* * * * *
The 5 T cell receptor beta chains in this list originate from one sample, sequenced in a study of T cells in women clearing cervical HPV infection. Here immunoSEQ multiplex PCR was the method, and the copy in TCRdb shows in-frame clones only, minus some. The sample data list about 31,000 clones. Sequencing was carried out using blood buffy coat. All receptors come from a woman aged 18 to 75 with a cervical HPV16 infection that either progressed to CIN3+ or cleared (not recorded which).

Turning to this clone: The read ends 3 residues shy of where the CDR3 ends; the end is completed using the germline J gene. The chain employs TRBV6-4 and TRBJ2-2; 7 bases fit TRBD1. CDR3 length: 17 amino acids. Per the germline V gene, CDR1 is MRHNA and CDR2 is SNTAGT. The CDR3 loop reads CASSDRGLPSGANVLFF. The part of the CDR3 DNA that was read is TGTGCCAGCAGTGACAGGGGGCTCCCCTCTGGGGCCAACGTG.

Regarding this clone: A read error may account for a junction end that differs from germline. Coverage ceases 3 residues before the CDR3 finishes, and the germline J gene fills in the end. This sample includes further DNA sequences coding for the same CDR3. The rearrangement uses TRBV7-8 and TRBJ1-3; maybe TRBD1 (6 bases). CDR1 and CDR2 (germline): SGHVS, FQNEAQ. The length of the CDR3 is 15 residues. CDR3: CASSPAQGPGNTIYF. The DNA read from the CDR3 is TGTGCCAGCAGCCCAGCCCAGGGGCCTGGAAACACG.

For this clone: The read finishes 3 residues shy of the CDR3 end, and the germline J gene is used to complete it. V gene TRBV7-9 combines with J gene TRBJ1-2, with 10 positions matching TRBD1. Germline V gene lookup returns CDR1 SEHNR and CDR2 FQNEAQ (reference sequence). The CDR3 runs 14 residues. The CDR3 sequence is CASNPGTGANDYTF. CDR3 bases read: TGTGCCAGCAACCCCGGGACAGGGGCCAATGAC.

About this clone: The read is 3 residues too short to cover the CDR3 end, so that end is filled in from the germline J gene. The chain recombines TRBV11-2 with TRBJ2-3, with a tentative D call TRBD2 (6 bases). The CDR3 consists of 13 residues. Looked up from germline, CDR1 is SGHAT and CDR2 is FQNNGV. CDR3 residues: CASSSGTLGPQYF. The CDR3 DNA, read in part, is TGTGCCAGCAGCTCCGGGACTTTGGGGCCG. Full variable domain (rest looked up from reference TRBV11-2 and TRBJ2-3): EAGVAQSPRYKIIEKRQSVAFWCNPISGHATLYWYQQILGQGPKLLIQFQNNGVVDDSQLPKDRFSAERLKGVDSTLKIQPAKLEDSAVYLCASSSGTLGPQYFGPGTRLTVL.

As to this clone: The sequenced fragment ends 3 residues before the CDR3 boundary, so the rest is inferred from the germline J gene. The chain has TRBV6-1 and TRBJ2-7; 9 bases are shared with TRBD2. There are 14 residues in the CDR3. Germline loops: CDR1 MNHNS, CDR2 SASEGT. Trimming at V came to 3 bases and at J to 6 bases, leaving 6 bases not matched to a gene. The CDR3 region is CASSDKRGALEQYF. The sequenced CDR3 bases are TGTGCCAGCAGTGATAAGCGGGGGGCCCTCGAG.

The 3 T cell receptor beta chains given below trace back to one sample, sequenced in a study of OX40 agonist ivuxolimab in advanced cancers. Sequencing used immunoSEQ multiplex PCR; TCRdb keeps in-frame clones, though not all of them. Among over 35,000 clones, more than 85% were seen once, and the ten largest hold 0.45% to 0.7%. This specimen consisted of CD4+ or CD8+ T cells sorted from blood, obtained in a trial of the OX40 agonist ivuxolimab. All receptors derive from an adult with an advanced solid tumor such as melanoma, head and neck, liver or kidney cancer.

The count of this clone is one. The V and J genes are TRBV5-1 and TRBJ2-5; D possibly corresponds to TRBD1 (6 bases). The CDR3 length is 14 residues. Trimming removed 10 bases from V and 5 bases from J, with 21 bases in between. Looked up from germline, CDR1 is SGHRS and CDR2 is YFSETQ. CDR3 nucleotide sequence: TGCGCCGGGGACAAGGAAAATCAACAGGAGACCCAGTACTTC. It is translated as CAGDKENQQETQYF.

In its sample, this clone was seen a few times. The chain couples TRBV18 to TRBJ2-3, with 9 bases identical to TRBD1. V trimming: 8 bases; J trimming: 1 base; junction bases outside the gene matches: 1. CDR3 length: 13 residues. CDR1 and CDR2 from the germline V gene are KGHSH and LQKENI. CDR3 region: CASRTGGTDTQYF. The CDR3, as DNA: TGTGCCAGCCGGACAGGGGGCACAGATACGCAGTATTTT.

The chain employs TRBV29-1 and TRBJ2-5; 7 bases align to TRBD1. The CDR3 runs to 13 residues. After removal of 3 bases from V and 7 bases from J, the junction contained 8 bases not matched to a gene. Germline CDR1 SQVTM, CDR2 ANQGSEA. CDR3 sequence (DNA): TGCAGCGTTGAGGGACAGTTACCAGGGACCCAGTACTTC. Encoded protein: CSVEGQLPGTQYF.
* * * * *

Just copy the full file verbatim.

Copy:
The 5 T cell receptor beta chains in this list originate from one sample, sequenced in a study of T cells in women clearing cervical HPV infection. Here immunoSEQ multiplex PCR was the method, and the copy in TCRdb shows in-frame clones only, minus some. The sample data list about 31,000 clones. Sequencing was carried out using blood buffy coat. All receptors come from a woman aged 18 to 75 with a cervical HPV16 infection that either progressed to CIN3+ or cleared (not recorded which).

Turning to this clone: The read ends 3 residues shy of where the CDR3 ends; the end is completed using the germline J gene. The chain employs TRBV6-4 and TRBJ2-2; 7 bases fit TRBD1. CDR3 length: 17 amino acids. Per the germline V gene, CDR1 is MRHNA and CDR2 is SNTAGT. The CDR3 loop reads CASSDRGLPSGANVLFF. The part of the CDR3 DNA that was read is TGTGCCAGCAGTGACAGGGGGCTCCCCTCTGGGGCCAACGTG.

Regarding this clone: A read error may account for a junction end that differs from germline. Coverage ceases 3 residues before the CDR3 finishes, and the germline J gene fills in the end. This sample includes further DNA sequences coding for the same CDR3. The rearrangement uses TRBV7-8 and TRBJ1-3; maybe TRBD1 (6 bases). CDR1 and CDR2 (germline): SGHVS, FQNEAQ. The length of the CDR3 is 15 residues. CDR3: CASSPAQGPGNTIYF. The DNA read from the CDR3 is TGTGCCAGCAGCCCAGCCCAGGGGCCTGGAAACACG.

For this clone: The read finishes 3 residues shy of the CDR3 end, and the germline J gene is used to complete it. V gene TRBV7-9 combines with J gene TRBJ1-2, with 10 positions matching TRBD1. Germline V gene lookup returns CDR1 SEHNR and CDR2 FQNEAQ (reference sequence). The CDR3 runs 14 residues. The CDR3 sequence is CASNPGTGANDYTF. CDR3 bases read: TGTGCCAGCAACCCCGGGACAGGGGCCAATGAC.

About this clone: The read is 3 residues too short to cover the CDR3 end, so that end is filled in from the germline J gene. The chain recombines TRBV11-2 with TRBJ2-3, with a tentative D call TRBD2 (6 bases). The CDR3 consists of 13 residues. Looked up from germline, CDR1 is SGHAT and CDR2 is FQNNGV. CDR3 residues: CASSSGTLGPQYF. The CDR3 DNA, read in part, is TGTGCCAGCAGCTCCGGGACTTTGGGGCCG. Full variable domain (rest looked up from reference TRBV11-2 and TRBJ2-3): EAGVAQSPRYKIIEKRQSVAFWCNPISGHATLYWYQQILGQGPKLLIQFQNNGVVDDSQLPKDRFSAERLKGVDSTLKIQPAKLEDSAVYLCASSSGTLGPQYFGPGTRLTVL.

As to this clone: The sequenced fragment ends 3 residues before the CDR3 boundary, so the rest is inferred from the germline J gene. The chain has TRBV6-1 and TRBJ2-7; 9 bases are shared with TRBD2. There are 14 residues in the CDR3. Germline loops: CDR1 MNHNS, CDR2 SASEGT. Trimming at V came to 3 bases and at J to 6 bases, leaving 6 bases not matched to a gene. The CDR3 region is CASSDKRGALEQYF. The sequenced CDR3 bases are TGTGCCAGCAGTGATAAGCGGGGGGCCCTCGAG.

The 3 T cell receptor beta chains given below trace back to one sample, sequenced in a study of OX40 agonist ivuxolimab in advanced cancers. Sequencing used immunoSEQ multiplex PCR; TCRdb keeps in-frame clones, though not all of them. Among over 35,000 clones, more than 85% were seen once, and the ten largest hold 0.45% to 0.7%. This specimen consisted of CD4+ or CD8+ T cells sorted from blood, obtained in a trial of the OX40 agonist ivuxolimab. All receptors derive from an adult with an advanced solid tumor such as melanoma, head and neck, liver or kidney cancer.

The count of this clone is one. The V and J genes are TRBV5-1 and TRBJ2-5; D possibly corresponds to TRBD1 (6 bases). The CDR3 length is 14 residues. Trimming removed 10 bases from V and 5 bases from J, with 21 bases in between. Looked up from germline, CDR1 is SGHRS and CDR2 is YFSETQ. CDR3 nucleotide sequence: TGCGCCGGGGACAAGGAAAATCAACAGGAGACCCAGTACTTC. It is translated as CAGDKENQQETQYF.

In its sample, this clone was seen a few times. The chain couples TRBV18 to TRBJ2-3, with 9 bases identical to TRBD1. V trimming: 8 bases; J trimming: 1 base; junction bases outside the gene matches: 1. CDR3 length: 13 residues. CDR1 and CDR2 from the germline V gene are KGHSH and LQKENI. CDR3 region: CASRTGGTDTQYF. The CDR3, as DNA: TGTGCCAGCCGGACAGGGGGCACAGATACGCAGTATTTT.

The chain employs TRBV29-1 and TRBJ2-5; 7 bases align to TRBD1. The CDR3 runs to 13 residues. After removal of 3 bases from V and 7 bases from J, the junction contained 8 bases not matched to a gene. Germline CDR1 SQVTM, CDR2 ANQGSEA. CDR3 sequence (DNA): TGCAGCGTTGAGGGACAGTTACCAGGGACCCAGTACTTC. Encoded protein: CSVEGQLPGTQYF.